WASHINGTON (AP) -- EDITOR'S NOTE: On May 17, 1954, a hushed crowd of spectators packed the Supreme Court, awaiting word on Brown v. Board of Education, a combination of five lawsuits brought by the NAACP's legal arm to challenge racial segregation in public schools. The high court decided unanimously that "separate but equal" education denied black children their constitutional right to equal protection under the law, effectively removing a cornerstone that propped up Jim Crow, or state-sanctioned segregation of the races.
AP reporter Herb Altschull chronicled the court's decision and what it meant for segregation, which in 1954 permeated many aspects of American life. Using the style and language of journalists of his era, including a reference to Asians as "Orientals," Altschull captured the uncertainty hanging over a society on the brink of seismic change. He noted that Dean Acheson, former secretary of state, and Herbert Brownell, the current attorney general, were in the courtroom. He reported the immediate, steely resistance of Gov. Herman Talmadge and Sen. Richard Russell of Georgia, where opposition to integration was strong. He described how Chief Justice Earl Warren departed from procedure and read the decision before distributing copies, and he quoted an optimistic Thurgood Marshall, the "Negro attorney from New York" who argued part of the case, as saying he believed Southerners would honor the Brown decision.
More importantly, Altschull explained that segregation wouldn't disappear overnight, and "a lengthy delay" in implementing Brown was likely -- a statement that proved prescient.
Additional action by the Supreme Court was required before integration finally took hold in U.S. classrooms, and vestiges of segregation linger to this day. Among the justices who heard those cases was Marshall, who was head of the NAACP's legal operation at the time of the Brown decision and went on to become the Supreme Court's first black justice in 1967.
Sixty years after its initial publication, The AP is making Altschull's compelling report available to its subscribers.
The Supreme Court ruled today that the states of the nation do not have the right to separate Negro and white pupils in different public schools.
By a unanimous 9-0 vote, the high court held that such segregation of the races is unconstitutional.
Chief Justice Warren read the historic decision to a packed but hushed gallery of spectators nearly two years after Negro residents of four states and the District of Columbia went before the court to challenge the principle of segregation.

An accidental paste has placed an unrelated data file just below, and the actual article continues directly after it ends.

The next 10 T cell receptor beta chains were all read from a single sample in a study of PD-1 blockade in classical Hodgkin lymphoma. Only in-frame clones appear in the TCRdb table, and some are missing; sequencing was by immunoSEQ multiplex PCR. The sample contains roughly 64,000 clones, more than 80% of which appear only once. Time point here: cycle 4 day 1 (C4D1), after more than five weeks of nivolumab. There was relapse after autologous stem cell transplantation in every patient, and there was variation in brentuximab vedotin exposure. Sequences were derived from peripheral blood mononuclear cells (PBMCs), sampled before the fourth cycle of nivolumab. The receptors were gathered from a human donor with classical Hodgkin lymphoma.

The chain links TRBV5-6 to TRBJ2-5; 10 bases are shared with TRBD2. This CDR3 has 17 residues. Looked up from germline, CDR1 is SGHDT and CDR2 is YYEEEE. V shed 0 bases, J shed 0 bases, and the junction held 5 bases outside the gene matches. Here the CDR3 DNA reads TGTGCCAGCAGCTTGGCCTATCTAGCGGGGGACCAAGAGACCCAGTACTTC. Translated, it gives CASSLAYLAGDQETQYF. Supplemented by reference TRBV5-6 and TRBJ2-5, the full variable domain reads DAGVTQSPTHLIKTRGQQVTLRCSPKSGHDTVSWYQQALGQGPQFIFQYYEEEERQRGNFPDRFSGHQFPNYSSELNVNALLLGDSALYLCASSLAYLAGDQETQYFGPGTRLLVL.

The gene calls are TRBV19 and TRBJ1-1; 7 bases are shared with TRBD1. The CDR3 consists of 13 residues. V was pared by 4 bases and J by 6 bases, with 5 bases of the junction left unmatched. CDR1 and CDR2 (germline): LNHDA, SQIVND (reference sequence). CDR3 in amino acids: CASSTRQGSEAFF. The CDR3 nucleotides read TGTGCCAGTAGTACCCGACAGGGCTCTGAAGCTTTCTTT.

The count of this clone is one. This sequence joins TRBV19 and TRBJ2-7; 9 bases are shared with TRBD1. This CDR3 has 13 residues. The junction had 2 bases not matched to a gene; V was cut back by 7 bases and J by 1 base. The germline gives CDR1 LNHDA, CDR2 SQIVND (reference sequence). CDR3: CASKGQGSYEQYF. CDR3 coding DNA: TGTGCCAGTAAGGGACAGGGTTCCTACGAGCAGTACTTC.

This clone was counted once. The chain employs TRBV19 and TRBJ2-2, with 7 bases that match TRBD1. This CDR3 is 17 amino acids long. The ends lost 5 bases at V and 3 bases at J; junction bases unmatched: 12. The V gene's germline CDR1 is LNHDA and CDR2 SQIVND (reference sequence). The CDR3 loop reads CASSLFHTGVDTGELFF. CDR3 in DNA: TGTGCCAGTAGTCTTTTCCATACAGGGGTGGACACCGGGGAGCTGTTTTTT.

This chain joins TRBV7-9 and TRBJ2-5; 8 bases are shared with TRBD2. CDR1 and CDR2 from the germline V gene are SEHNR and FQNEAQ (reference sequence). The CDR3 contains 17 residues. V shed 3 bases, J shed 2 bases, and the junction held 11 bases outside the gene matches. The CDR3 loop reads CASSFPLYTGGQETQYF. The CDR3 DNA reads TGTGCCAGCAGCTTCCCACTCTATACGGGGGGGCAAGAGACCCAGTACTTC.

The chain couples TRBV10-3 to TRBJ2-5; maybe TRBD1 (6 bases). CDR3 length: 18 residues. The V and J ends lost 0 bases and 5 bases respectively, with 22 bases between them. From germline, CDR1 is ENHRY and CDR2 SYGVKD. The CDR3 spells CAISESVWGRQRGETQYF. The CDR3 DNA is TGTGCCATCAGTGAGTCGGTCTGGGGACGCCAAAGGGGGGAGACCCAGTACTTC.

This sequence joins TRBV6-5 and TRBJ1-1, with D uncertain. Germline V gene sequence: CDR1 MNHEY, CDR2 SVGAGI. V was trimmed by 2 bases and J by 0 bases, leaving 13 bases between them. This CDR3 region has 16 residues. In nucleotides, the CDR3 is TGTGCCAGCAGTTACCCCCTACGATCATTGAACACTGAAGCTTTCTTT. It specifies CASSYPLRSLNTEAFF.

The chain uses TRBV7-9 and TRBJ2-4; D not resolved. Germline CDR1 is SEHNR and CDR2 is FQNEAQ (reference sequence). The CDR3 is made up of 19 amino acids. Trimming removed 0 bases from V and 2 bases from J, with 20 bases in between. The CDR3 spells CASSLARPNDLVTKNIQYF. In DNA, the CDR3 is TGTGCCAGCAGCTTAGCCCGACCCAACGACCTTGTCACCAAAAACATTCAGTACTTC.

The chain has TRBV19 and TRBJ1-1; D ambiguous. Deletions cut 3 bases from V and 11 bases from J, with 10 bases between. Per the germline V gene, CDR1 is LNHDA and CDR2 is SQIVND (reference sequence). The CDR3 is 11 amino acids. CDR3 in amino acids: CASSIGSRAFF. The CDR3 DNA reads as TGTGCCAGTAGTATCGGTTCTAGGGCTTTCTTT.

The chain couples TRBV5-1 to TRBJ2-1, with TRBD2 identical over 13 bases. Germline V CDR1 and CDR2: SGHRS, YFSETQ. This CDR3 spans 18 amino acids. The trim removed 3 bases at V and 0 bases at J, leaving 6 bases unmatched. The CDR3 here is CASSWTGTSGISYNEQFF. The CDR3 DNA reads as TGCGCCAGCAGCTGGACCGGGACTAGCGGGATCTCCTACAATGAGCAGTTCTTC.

The ruling does not end segregation at once. Further hearings were set for this fall to decide how and when to end the practice of segregation. Thus a lengthy delay is likely before the decision is carried out.
Dean Acheson, secretary of state under former President Harry Truman, was in the courtroom to hear the ruling. He called it "great and statesmanlike."
Atty. Gen. Brownell was also present. He declined comment immediately. Brownell and the Eisenhower administration, like Truman's, opposed segregation.
For years 17 southern and "border" states have imposed compulsory segregation on approximately two-thirds of the nation's Negroes. Officials of some states already are on record as saying they will close the schools rather than permit them to be operated with Negro and white pupils in the same classrooms.
In its decision, the high court struck down the long-standing "separate but equal" doctrine first laid down by the Supreme Court in 1896 when it maintained that segregation was all right if equal facilities were made available for Negroes and whites.
Here is the heart of today's decision as it deals with this hotly controverted doctrine:
"We come then to the question presented: Does segregation of children in public schools solely on the basis of race, even though the physical facilities and other 'tangible' factors may be equal, deprive the children of the minority group of equal education opportunities?"
"We believe that it does."
James C. Hagerty, presidential press secretary, told a news conference the White House would have no comment at this time. He noted that Warren's opinion said formulation of specific decrees must await later hearings.
Gov. Herman Talmadge, one of the most outspoken supporters of segregation, hit back from Atlanta that the court's decision had reduced the constitution to "a mere scrap of paper."
"It has blatantly ignored all law and precedent and usurped from the Congress and the people the power to amend the Constitution and from the Congress the authority to make the laws of the land," Talmadge said.
Thurgood Marshall, Negro attorney from New York who had argued the case against segregation last December, said he was highly pleased that the decision was unanimous and that the language used was unequivocal.